Marc talks about why it was most definitely no. "For a big opportunity to be a big opportunity, it has to be a crazy and lunatic idea. It's the one in a thousand of the crazy and lunatic that actually succeed. It's more sensible to say - what would we use? what would solve our pain? what do we believe in?"
They are all asked what the worst decision each of their companies made. YouTube's Chad Hurley says, "we could have hired faster. We knew we needed to provide a better service to our customers and we only had 60 employees and all of us felt the weight of the world on our shoulders."
David of Yahoo says, "similar thing for us really. We made too many short term decisions compared to our competitors. We did not always take a long term view. We were not building platforms to get us through the next ten years."
Andreesen says of his Netscape days, "when we sold the business in 98, we had a $200 million dollar business, with advertising services, etc. We were getting money in from Excite and other major sites at the time, and I don't think we really took that opportunity seriously enough. Instead of looking at ourselves as a software company, we should have looked at ourselves as a content services company."
Mike then asks all of these entrepreneurs who their favorite hero is? Can you guess? All of them voted for Steve Jobs. Sexy Steve Jobs, although it wasn't his sex appeal that won him kudos. It was the fact that Jobs always pulls through with unbelievable products. Says Chad, "he gives really great presentations and focuses on really great products." I'll say. Time and time again.
Marc pipes in, "we're a product business. Compare Apple's business in 1996 to 2006 - there were great marketing campaigns back then and today. They continue to hit their strides."
I'd add that its not just Job's commitment to delivering great products, but his discipline around superior design and continuously thinking differently than everyone else in the business who dares not to go there. Steve always dares, brings you in kicking and screaming and then leaves you with a memorable experience that no one else can touch.
GigaOm's TV Network
They interviewed a number of folks at the TechCrunch40 event this week in San Francisco, so watch for interesting new content in the forthcoming days and weeks.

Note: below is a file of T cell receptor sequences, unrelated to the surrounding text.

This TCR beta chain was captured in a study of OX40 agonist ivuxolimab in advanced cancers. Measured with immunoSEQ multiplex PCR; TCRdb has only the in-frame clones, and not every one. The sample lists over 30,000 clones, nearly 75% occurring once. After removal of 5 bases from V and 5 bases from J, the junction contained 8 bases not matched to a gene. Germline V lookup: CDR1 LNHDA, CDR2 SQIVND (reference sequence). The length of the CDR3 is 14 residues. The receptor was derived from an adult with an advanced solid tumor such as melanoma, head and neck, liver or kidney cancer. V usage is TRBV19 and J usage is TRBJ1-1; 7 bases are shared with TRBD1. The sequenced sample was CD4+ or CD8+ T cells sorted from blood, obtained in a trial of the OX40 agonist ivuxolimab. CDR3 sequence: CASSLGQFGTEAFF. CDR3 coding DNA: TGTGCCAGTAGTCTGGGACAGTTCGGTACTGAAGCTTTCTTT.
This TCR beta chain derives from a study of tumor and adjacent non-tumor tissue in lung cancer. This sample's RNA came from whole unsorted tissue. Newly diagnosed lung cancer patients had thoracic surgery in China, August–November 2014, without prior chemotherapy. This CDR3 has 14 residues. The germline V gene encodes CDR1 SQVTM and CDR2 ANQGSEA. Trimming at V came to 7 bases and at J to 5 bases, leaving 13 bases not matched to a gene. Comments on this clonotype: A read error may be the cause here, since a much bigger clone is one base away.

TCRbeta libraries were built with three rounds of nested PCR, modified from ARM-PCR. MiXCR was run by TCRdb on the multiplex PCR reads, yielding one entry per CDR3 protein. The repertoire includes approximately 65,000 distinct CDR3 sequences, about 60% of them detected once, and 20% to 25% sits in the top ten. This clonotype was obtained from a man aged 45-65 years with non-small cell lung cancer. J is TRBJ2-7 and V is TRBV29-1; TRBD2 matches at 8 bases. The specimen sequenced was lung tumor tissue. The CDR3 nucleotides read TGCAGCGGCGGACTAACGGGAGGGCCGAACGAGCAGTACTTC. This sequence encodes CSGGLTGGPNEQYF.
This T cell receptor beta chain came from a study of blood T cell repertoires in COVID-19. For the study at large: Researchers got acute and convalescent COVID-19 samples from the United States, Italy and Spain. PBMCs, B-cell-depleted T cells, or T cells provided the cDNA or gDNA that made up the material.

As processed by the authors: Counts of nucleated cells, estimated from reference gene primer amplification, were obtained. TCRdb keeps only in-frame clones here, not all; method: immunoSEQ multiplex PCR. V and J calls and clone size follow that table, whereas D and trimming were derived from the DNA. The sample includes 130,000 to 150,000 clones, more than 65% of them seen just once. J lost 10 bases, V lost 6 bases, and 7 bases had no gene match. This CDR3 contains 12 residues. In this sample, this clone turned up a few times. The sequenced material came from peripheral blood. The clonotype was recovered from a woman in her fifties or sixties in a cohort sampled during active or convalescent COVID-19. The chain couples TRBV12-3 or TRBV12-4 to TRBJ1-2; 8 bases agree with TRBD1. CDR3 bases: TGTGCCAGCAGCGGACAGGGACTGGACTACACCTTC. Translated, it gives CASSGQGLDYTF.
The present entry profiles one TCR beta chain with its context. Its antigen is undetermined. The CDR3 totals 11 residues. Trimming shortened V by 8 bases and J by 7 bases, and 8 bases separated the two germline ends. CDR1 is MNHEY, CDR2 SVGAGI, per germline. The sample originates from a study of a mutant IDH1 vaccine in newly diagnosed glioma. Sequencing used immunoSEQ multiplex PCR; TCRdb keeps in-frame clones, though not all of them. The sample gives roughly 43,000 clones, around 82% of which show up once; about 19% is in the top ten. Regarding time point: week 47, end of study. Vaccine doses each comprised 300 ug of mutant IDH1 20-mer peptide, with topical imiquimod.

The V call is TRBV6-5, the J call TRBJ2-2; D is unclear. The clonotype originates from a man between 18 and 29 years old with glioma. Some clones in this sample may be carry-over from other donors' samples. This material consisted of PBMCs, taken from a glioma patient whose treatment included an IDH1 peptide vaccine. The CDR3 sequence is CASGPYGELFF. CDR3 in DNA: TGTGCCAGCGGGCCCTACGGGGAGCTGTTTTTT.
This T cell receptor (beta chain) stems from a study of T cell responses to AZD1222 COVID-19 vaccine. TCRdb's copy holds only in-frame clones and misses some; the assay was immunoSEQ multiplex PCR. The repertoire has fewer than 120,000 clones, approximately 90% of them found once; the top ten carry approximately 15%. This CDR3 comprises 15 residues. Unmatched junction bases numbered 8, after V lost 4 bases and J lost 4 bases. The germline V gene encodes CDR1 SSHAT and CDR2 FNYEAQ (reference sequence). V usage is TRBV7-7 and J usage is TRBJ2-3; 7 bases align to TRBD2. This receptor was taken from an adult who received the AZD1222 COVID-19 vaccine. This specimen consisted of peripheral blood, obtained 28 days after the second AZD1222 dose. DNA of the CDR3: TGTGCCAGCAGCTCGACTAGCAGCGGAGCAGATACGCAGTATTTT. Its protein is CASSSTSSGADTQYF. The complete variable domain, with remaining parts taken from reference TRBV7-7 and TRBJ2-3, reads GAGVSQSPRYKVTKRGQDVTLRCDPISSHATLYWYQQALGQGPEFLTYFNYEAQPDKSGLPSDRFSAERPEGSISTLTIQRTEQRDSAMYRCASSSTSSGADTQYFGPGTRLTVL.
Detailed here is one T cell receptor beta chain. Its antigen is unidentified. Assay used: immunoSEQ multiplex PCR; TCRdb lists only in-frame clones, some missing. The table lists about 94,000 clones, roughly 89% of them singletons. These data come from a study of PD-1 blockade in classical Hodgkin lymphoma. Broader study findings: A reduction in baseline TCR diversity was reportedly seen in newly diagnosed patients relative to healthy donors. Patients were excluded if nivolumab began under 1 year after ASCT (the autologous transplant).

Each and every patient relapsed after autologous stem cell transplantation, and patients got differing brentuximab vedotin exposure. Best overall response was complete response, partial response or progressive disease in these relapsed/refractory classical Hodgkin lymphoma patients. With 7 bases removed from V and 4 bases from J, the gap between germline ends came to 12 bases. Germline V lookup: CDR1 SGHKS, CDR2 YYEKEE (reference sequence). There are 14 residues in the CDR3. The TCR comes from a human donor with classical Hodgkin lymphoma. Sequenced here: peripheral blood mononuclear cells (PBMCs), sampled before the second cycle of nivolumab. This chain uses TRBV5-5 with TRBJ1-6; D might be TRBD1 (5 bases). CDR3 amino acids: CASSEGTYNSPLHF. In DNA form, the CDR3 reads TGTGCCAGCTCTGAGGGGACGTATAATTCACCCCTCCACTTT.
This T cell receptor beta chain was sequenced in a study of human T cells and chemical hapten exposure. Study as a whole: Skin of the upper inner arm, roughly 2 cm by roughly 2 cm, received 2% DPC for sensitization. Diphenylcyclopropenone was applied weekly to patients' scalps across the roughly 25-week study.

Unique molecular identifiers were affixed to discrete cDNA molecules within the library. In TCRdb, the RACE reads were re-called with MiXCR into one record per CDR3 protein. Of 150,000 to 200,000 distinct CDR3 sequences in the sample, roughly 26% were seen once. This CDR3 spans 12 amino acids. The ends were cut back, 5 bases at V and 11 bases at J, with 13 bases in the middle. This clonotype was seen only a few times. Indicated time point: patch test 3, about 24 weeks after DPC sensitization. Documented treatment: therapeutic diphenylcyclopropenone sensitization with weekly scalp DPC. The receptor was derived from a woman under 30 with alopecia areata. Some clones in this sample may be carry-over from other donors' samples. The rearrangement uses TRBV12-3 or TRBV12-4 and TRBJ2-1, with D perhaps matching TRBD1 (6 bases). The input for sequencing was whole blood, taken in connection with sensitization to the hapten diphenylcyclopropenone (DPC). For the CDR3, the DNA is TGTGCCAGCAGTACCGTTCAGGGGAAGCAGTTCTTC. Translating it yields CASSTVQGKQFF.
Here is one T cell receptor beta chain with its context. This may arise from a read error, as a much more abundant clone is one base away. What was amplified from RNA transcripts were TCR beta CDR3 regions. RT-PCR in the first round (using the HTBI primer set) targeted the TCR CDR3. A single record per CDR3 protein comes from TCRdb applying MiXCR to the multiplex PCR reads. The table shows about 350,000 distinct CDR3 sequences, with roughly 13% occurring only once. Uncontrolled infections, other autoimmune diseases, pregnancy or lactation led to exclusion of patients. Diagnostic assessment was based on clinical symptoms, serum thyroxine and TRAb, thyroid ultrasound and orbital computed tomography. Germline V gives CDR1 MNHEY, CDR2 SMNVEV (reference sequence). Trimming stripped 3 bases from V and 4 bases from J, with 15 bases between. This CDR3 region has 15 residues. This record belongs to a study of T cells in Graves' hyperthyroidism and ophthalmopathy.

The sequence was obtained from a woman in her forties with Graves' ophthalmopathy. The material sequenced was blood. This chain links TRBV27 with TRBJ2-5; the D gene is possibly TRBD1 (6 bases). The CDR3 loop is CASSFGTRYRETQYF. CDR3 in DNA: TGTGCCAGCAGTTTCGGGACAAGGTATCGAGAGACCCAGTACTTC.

August 13, 2007
Ads Aggressively Moving into Social Networks
Arrington today on news of former client VideoEgg's new EggNetwork. He talks about their strategic direction and how it has changed over time, from a pure enabling play to powering video to monetizing video.
They're powering video on 14 of the 20 largest social networks and according to his research, this is 680 million video plays per month, from 23 million unique users. Next move is selling flash ads into Facebook apps.
As a Facebook user, I'm trying to figure out how this move will impact me -- not today, but in six months or a year. It's not hard to see that this is yet one more starfish arm who is after my eyeballs and mindshare. After a lengthy chat with Scoble at Gnomedex last week, every video, audio and content play seems to be moving in this direction -- or figuring out a way to jump on the revenue bandwagon.
He used the starfish as a metaphor for ways individuals and corporations can distribute 'messages' through social networking apps, like Facebook and others. Fellow flack Dan Greenfield who was also part of this discussion wrote about it in much more depth on his blog today.
August 11, 2007
Cozmo's Customized Widgets
I have been dabbling with Cozmo TV lately, and am impressed with the direction that CEO Alex Rowland and team are heading. CozmoTV enables you to group one or hundreds of channels into a single customized widget that can be embedded into any site. Think of the widget as a personal network TiVo.
They built a Gnomodex widget for Pirillo's event in Seattle this week, which is now in Day 2. Whether you're in Seattle or not, tune into the channel below to see new 2007 video content over the next few days. Chris also posted the widget here complete with a fabulous shot of his mug. Or should I say I several shots of his mug :-)
June 15, 2007
Digital Hollywood Topic Chatter
Digital Hollywood has been going full force in LA all week. Yesterday, there was lots of TV, TV, TV...IPTV and Internet TV connectivity, what's next, where's it all going. What is the tipping point going to be, where does mobile come into play and so on?
There was also more chatter about next Generation P2P music and film, the lawyers on both sides over DRM (again), and noise over trends I participate in nearly every day - broadband, social networks, RSS, blogs, mobile, VoIP, personalized video and video aggregation.
Video has been knocking on my doorstep lately in a big way. I'm starting to feel like a VC based on the number of start-up video company pitches I've been receiving lately. Interestingly enough, very few compete with each other - they all seem to compliment. Some are only partial solutions, some too early and some really compelling. More on that front in the coming weeks and months.
June 12, 2007
Google Video Now a Privacy Concern
Hmmmm. On top of general privacy concerns over at Google earlier this week, now we hear about privacy flaws in Google Video. While privacy and security remain an ongoing debate, consumers haven't really started screaming yet. I wonder what it will take.